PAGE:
1 Peter – Chapter Four XIX

by Ed Urzi

“Above everything, love one another earnestly, because love covers over many sins” (1 Peter 4:8 GNB).

As we consider this passage and its reference to “sins,” it is important to distinguish between a behavior that may be subject to remediation and one that is not. We can ask several questions that can help us make that determination. For instance…

  • Is the issue related to a matter of personal taste or preference?
  • Are the concerns related to personality clashes or differences in opinion on secondary matters?
  • If one party is insistent, can we apply Romans 12:10 and “Give preference to one another in honor” (NASB)?
  • Is the matter relatively insignificant or manageable?

In such instances, we might do well to overlook (or cover) such things to help maintain unity and fellowship with other men and women of God. Yet even though “…love covers a multitude of sins” (ESV), this does not justify silence in matters that may be illegal, immoral, unethical, or potentially life-threatening. Those matters might include instances of theft, battery, sexual misconduct, talk of a potential suicide, or other such examples.

In addition, 1 Peter 4:3 outlined a range of sinful behaviors that would lead to disciplinary action in any church that seeks to honor God. 1 Corinthians 6:9-10 and 1 Timothy 1:9-10 offer several others. These examples present us with a responsibility to engage the relevant authorities, including pastoral ministers who can offer guidance, direction, and support.

1 Timothy 5:13 and 2 Thessalonians 3:6-12 also highlight some less prominent (but highly destructive) behaviors that relate to this discussion. Jesus provided us with the appropriate response for indiscretions that fall within those boundaries…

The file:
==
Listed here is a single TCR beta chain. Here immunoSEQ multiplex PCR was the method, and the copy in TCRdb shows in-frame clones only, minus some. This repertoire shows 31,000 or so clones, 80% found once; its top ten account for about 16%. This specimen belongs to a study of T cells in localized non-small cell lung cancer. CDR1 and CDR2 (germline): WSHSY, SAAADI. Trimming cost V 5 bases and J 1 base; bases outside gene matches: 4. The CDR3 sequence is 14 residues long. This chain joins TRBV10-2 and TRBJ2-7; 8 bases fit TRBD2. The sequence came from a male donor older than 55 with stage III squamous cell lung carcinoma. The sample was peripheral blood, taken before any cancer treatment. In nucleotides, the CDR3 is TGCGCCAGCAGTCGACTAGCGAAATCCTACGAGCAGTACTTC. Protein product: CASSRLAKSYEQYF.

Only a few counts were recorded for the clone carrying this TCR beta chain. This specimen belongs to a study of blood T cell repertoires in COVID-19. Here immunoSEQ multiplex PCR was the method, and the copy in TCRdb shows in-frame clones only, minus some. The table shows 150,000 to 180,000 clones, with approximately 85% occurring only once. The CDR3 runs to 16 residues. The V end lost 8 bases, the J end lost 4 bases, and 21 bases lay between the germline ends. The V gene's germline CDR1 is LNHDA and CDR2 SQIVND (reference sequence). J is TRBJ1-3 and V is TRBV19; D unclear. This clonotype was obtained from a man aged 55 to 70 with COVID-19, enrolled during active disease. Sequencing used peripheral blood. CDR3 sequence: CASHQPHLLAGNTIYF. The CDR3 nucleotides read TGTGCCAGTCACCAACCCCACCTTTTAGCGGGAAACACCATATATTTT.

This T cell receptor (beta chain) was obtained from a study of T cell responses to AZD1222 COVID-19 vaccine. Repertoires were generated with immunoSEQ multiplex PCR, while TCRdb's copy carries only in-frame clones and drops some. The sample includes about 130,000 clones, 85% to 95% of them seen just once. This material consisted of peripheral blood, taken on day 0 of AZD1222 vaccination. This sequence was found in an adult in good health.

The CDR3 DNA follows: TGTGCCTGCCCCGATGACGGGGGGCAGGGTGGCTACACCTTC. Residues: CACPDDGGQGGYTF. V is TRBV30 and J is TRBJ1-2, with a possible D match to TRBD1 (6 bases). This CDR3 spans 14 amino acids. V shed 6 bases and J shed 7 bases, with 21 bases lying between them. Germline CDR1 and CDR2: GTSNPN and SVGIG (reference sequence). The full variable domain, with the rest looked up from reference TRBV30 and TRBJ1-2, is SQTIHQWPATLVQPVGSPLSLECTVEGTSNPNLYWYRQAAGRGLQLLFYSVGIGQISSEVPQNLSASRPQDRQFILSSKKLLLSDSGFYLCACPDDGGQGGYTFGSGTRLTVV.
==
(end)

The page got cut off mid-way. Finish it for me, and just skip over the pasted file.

“If another believer sins against you, go privately and point out the offense. If the other person listens and confesses it, you have won that person back. But if you are unsuccessful, take one or two others with you and go back again, so that everything you say may be confirmed by two or three witnesses. If the person still refuses to listen, take your case to the church. Then if he or she won’t accept the church’s decision, treat that person as a pagan or a corrupt tax collector” (Matthew 18:15-17 NLT).

Finally, it would befit us to adopt the following guideline from the Biblical book of Galatians in our relationships with others within the family of God: “…if a Christian is overcome by some sin, you who are godly should gently and humbly help him back onto the right path, remembering that next time it might be one of you who is in the wrong” (Galatians 6:1 TLB).